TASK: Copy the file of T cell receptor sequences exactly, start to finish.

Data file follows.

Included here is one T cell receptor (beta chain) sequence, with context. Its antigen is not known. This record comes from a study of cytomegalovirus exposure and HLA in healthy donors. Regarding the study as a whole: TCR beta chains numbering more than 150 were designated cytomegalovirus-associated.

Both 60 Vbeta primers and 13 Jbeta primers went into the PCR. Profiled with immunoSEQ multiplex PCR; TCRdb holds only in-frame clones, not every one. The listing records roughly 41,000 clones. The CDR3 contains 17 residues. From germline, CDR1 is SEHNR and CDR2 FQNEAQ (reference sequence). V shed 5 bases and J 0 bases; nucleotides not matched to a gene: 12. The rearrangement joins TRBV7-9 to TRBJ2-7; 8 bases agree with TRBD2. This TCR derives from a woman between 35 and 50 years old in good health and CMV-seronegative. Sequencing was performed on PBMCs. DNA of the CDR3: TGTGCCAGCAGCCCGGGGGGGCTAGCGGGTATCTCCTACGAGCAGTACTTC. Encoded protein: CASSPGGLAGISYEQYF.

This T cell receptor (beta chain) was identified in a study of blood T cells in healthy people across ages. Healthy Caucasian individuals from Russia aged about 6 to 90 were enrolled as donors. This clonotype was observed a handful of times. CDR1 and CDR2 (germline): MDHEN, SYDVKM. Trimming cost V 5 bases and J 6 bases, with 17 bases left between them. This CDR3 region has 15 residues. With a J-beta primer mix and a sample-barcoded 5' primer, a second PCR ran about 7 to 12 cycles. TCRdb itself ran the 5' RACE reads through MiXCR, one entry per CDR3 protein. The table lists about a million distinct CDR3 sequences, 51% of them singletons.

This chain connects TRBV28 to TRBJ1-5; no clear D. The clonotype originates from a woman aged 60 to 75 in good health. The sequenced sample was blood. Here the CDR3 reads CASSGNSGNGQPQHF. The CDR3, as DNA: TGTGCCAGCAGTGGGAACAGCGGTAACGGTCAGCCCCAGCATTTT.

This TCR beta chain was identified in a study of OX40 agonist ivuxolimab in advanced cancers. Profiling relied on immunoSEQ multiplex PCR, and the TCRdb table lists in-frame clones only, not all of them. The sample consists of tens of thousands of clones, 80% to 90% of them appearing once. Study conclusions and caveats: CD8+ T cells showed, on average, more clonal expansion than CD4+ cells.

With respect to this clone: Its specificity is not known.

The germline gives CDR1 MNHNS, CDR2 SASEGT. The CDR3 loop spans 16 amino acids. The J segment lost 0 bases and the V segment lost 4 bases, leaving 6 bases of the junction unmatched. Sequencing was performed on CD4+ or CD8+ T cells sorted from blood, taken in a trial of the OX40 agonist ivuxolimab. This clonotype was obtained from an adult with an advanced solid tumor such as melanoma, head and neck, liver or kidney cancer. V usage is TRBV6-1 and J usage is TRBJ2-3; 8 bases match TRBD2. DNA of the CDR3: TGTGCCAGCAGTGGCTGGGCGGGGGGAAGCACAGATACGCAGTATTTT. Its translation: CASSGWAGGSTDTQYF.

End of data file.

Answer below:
Included here is one T cell receptor (beta chain) sequence, with context. Its antigen is not known. This record comes from a study of cytomegalovirus exposure and HLA in healthy donors. Regarding the study as a whole: TCR beta chains numbering more than 150 were designated cytomegalovirus-associated.

Both 60 Vbeta primers and 13 Jbeta primers went into the PCR. Profiled with immunoSEQ multiplex PCR; TCRdb holds only in-frame clones, not every one. The listing records roughly 41,000 clones. The CDR3 contains 17 residues. From germline, CDR1 is SEHNR and CDR2 FQNEAQ (reference sequence). V shed 5 bases and J 0 bases; nucleotides not matched to a gene: 12. The rearrangement joins TRBV7-9 to TRBJ2-7; 8 bases agree with TRBD2. This TCR derives from a woman between 35 and 50 years old in good health and CMV-seronegative. Sequencing was performed on PBMCs. DNA of the CDR3: TGTGCCAGCAGCCCGGGGGGGCTAGCGGGTATCTCCTACGAGCAGTACTTC. Encoded protein: CASSPGGLAGISYEQYF.

This T cell receptor (beta chain) was identified in a study of blood T cells in healthy people across ages. Healthy Caucasian individuals from Russia aged about 6 to 90 were enrolled as donors. This clonotype was observed a handful of times. CDR1 and CDR2 (germline): MDHEN, SYDVKM. Trimming cost V 5 bases and J 6 bases, with 17 bases left between them. This CDR3 region has 15 residues. With a J-beta primer mix and a sample-barcoded 5' primer, a second PCR ran about 7 to 12 cycles. TCRdb itself ran the 5' RACE reads through MiXCR, one entry per CDR3 protein. The table lists about a million distinct CDR3 sequences, 51% of them singletons.

This chain connects TRBV28 to TRBJ1-5; no clear D. The clonotype originates from a woman aged 60 to 75 in good health. The sequenced sample was blood. Here the CDR3 reads CASSGNSGNGQPQHF. The CDR3, as DNA: TGTGCCAGCAGTGGGAACAGCGGTAACGGTCAGCCCCAGCATTTT.

This TCR beta chain was identified in a study of OX40 agonist ivuxolimab in advanced cancers. Profiling relied on immunoSEQ multiplex PCR, and the TCRdb table lists in-frame clones only, not all of them. The sample consists of tens of thousands of clones, 80% to 90% of them appearing once. Study conclusions and caveats: CD8+ T cells showed, on average, more clonal expansion than CD4+ cells.

With respect to this clone: Its specificity is not known.

The germline gives CDR1 MNHNS, CDR2 SASEGT. The CDR3 loop spans 16 amino acids. The J segment lost 0 bases and the V segment lost 4 bases, leaving 6 bases of the junction unmatched. Sequencing was performed on CD4+ or CD8+ T cells sorted from blood, taken in a trial of the OX40 agonist ivuxolimab. This clonotype was obtained from an adult with an advanced solid tumor such as melanoma, head and neck, liver or kidney cancer. V usage is TRBV6-1 and J usage is TRBJ2-3; 8 bases match TRBD2. DNA of the CDR3: TGTGCCAGCAGTGGCTGGGCGGGGGGAAGCACAGATACGCAGTATTTT. Its translation: CASSGWAGGSTDTQYF.